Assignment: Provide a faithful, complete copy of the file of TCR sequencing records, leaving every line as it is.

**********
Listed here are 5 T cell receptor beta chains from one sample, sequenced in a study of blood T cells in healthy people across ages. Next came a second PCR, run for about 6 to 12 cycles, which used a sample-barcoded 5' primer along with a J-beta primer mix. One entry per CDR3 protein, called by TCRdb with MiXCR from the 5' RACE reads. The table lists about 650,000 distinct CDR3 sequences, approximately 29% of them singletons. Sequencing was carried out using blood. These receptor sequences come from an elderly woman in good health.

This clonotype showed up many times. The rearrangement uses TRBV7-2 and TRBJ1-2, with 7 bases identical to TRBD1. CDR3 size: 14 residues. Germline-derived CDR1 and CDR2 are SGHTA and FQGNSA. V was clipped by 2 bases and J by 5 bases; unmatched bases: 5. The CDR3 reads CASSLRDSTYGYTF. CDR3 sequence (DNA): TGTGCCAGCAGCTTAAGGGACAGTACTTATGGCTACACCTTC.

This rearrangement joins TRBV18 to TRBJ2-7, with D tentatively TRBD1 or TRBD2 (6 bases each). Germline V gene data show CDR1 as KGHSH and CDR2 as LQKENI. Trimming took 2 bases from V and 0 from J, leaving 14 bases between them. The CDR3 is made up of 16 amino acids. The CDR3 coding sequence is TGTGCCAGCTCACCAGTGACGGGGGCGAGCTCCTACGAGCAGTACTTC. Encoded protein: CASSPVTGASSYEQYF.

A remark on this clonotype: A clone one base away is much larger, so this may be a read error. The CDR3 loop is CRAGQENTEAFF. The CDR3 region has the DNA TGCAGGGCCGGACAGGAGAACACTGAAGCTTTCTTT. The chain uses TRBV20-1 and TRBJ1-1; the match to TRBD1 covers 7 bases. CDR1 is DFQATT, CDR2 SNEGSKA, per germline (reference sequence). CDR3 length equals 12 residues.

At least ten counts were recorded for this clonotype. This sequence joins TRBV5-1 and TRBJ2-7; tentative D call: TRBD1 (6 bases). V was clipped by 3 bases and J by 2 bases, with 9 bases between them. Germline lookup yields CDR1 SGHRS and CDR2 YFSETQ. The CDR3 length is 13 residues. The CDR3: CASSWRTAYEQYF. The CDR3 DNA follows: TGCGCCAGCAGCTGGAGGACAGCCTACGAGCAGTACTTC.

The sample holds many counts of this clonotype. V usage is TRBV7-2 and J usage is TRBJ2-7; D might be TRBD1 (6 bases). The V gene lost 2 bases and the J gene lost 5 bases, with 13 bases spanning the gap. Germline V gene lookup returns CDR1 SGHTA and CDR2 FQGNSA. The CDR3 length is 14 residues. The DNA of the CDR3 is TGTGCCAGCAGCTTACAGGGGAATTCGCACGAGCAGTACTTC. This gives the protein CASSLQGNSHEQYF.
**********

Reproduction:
Listed here are 5 T cell receptor beta chains from one sample, sequenced in a study of blood T cells in healthy people across ages. Next came a second PCR, run for about 6 to 12 cycles, which used a sample-barcoded 5' primer along with a J-beta primer mix. One entry per CDR3 protein, called by TCRdb with MiXCR from the 5' RACE reads. The table lists about 650,000 distinct CDR3 sequences, approximately 29% of them singletons. Sequencing was carried out using blood. These receptor sequences come from an elderly woman in good health.

This clonotype showed up many times. The rearrangement uses TRBV7-2 and TRBJ1-2, with 7 bases identical to TRBD1. CDR3 size: 14 residues. Germline-derived CDR1 and CDR2 are SGHTA and FQGNSA. V was clipped by 2 bases and J by 5 bases; unmatched bases: 5. The CDR3 reads CASSLRDSTYGYTF. CDR3 sequence (DNA): TGTGCCAGCAGCTTAAGGGACAGTACTTATGGCTACACCTTC.

This rearrangement joins TRBV18 to TRBJ2-7, with D tentatively TRBD1 or TRBD2 (6 bases each). Germline V gene data show CDR1 as KGHSH and CDR2 as LQKENI. Trimming took 2 bases from V and 0 from J, leaving 14 bases between them. The CDR3 is made up of 16 amino acids. The CDR3 coding sequence is TGTGCCAGCTCACCAGTGACGGGGGCGAGCTCCTACGAGCAGTACTTC. Encoded protein: CASSPVTGASSYEQYF.

A remark on this clonotype: A clone one base away is much larger, so this may be a read error. The CDR3 loop is CRAGQENTEAFF. The CDR3 region has the DNA TGCAGGGCCGGACAGGAGAACACTGAAGCTTTCTTT. The chain uses TRBV20-1 and TRBJ1-1; the match to TRBD1 covers 7 bases. CDR1 is DFQATT, CDR2 SNEGSKA, per germline (reference sequence). CDR3 length equals 12 residues.

At least ten counts were recorded for this clonotype. This sequence joins TRBV5-1 and TRBJ2-7; tentative D call: TRBD1 (6 bases). V was clipped by 3 bases and J by 2 bases, with 9 bases between them. Germline lookup yields CDR1 SGHRS and CDR2 YFSETQ. The CDR3 length is 13 residues. The CDR3: CASSWRTAYEQYF. The CDR3 DNA follows: TGCGCCAGCAGCTGGAGGACAGCCTACGAGCAGTACTTC.

The sample holds many counts of this clonotype. V usage is TRBV7-2 and J usage is TRBJ2-7; D might be TRBD1 (6 bases). The V gene lost 2 bases and the J gene lost 5 bases, with 13 bases spanning the gap. Germline V gene lookup returns CDR1 SGHTA and CDR2 FQGNSA. The CDR3 length is 14 residues. The DNA of the CDR3 is TGTGCCAGCAGCTTACAGGGGAATTCGCACGAGCAGTACTTC. This gives the protein CASSLQGNSHEQYF.